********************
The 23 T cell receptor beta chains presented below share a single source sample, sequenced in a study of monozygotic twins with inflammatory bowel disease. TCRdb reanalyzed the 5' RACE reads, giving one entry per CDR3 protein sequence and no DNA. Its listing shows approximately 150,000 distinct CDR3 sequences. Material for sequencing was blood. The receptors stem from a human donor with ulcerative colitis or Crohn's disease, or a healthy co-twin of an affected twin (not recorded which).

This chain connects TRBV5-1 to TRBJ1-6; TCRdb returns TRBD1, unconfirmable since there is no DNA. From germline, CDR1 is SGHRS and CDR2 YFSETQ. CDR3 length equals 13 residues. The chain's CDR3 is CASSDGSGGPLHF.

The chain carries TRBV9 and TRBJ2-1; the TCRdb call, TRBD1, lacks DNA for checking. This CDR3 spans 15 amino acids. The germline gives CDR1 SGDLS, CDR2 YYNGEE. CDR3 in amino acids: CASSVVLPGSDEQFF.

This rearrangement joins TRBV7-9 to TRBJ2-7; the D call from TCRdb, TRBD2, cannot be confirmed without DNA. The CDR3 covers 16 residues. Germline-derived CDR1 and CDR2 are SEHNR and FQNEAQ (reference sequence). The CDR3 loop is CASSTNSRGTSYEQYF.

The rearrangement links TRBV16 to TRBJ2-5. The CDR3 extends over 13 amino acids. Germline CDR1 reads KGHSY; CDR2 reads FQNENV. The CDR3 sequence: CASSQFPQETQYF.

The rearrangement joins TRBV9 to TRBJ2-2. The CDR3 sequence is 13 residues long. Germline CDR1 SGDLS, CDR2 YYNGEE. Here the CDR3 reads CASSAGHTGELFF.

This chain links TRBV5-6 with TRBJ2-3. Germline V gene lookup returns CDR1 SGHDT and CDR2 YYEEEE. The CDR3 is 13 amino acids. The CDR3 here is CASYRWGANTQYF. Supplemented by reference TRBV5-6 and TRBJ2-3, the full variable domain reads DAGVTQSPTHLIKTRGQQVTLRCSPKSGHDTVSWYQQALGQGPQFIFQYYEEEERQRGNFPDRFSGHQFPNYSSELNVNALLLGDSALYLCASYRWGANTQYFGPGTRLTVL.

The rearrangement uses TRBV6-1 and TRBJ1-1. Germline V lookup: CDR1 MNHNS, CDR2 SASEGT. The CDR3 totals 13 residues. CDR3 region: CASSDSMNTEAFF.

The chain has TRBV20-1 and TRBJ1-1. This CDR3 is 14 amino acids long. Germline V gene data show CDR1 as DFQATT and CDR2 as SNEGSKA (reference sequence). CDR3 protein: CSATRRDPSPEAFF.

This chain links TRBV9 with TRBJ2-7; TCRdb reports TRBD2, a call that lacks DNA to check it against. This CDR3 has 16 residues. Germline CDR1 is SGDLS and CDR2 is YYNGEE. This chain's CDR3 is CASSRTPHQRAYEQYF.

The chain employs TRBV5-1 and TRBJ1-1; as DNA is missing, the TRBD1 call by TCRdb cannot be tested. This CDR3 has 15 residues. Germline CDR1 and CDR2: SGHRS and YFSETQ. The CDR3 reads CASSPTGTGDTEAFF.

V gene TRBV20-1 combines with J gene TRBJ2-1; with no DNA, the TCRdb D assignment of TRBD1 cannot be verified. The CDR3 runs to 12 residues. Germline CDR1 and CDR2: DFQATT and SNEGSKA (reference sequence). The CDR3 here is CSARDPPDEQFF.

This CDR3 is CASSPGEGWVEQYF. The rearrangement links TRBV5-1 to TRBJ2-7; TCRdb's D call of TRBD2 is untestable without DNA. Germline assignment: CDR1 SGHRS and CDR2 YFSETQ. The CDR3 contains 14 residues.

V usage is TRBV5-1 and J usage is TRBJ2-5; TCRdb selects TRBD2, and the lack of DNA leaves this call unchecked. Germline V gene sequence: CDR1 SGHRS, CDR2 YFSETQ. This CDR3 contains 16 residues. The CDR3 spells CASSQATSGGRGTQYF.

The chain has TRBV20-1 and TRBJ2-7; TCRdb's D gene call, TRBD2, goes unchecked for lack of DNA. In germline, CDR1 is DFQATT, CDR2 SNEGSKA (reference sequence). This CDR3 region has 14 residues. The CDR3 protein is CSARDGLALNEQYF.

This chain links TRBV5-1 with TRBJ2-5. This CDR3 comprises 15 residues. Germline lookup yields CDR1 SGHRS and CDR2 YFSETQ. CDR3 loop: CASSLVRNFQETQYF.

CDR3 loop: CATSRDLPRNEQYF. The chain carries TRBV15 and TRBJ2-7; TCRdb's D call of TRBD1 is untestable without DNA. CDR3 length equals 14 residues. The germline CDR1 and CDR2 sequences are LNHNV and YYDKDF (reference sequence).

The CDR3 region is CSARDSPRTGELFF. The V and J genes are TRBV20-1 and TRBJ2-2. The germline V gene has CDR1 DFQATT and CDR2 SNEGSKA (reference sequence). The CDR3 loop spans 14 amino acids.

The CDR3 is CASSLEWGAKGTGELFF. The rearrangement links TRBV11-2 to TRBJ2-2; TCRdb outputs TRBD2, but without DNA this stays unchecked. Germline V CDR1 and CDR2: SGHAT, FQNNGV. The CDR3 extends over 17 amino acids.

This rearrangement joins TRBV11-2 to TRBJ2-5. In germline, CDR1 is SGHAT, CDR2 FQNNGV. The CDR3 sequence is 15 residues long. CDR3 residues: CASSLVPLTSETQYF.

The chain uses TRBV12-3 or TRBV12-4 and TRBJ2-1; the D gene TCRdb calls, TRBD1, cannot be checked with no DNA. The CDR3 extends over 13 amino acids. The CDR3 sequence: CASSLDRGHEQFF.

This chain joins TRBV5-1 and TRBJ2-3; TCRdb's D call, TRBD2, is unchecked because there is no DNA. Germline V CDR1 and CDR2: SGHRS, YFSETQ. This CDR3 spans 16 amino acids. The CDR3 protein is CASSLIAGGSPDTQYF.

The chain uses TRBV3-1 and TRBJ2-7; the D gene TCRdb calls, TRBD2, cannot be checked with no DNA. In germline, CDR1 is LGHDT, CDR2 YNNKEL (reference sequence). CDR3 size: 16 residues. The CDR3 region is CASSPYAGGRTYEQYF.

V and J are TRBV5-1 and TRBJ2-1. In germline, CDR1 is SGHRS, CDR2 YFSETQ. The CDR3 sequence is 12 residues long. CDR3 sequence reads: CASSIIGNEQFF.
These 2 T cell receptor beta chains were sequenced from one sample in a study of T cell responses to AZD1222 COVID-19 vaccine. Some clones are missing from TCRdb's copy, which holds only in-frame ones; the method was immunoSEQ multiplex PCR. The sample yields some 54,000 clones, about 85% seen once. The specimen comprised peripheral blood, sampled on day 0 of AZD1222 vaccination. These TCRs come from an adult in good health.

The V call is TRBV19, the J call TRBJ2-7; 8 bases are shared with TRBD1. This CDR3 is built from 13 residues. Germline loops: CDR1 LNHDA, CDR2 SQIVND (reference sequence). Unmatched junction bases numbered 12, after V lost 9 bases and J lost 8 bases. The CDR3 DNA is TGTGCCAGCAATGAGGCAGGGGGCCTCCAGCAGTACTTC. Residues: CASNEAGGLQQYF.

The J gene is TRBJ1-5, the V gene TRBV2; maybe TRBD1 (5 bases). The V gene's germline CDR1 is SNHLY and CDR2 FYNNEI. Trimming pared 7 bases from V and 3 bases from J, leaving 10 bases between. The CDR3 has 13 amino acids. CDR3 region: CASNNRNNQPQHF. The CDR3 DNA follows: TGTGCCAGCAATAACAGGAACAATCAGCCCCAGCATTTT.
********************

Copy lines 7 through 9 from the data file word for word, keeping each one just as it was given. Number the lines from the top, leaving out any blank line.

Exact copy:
This chain links TRBV5-6 with TRBJ2-3. Germline V gene lookup returns CDR1 SGHDT and CDR2 YYEEEE. The CDR3 is 13 amino acids. The CDR3 here is CASYRWGANTQYF. Supplemented by reference TRBV5-6 and TRBJ2-3, the full variable domain reads DAGVTQSPTHLIKTRGQQVTLRCSPKSGHDTVSWYQQALGQGPQFIFQYYEEEERQRGNFPDRFSGHQFPNYSSELNVNALLLGDSALYLCASYRWGANTQYFGPGTRLTVL.

The rearrangement uses TRBV6-1 and TRBJ1-1. Germline V lookup: CDR1 MNHNS, CDR2 SASEGT. The CDR3 totals 13 residues. CDR3 region: CASSDSMNTEAFF.

The chain has TRBV20-1 and TRBJ1-1. This CDR3 is 14 amino acids long. Germline V gene data show CDR1 as DFQATT and CDR2 as SNEGSKA (reference sequence). CDR3 protein: CSATRRDPSPEAFF.